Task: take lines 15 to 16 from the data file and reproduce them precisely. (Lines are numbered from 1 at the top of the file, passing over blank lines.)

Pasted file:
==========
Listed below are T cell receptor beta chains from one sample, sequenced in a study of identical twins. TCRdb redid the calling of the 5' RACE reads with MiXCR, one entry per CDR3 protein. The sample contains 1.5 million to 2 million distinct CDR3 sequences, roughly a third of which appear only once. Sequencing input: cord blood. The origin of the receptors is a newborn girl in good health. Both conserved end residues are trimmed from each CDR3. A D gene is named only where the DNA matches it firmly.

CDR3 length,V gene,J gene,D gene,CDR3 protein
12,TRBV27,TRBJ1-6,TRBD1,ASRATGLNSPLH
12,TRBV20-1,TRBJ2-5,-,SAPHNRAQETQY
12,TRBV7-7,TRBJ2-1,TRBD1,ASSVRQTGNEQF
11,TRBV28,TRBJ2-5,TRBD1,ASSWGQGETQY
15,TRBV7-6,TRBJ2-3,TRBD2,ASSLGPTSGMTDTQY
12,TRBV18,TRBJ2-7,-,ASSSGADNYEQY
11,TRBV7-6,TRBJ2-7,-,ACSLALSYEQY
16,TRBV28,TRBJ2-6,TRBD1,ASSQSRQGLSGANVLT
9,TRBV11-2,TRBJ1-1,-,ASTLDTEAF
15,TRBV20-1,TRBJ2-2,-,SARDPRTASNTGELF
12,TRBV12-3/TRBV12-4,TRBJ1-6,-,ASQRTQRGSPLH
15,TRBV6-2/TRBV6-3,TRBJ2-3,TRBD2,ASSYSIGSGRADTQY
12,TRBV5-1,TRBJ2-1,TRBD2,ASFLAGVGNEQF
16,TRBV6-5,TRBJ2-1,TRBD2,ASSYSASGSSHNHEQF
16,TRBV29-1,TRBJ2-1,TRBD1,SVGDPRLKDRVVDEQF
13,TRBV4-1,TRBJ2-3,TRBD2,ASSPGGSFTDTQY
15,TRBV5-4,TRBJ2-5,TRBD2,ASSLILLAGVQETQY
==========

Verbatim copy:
12,TRBV5-1,TRBJ2-1,TRBD2,ASFLAGVGNEQF
16,TRBV6-5,TRBJ2-1,TRBD2,ASSYSASGSSHNHEQF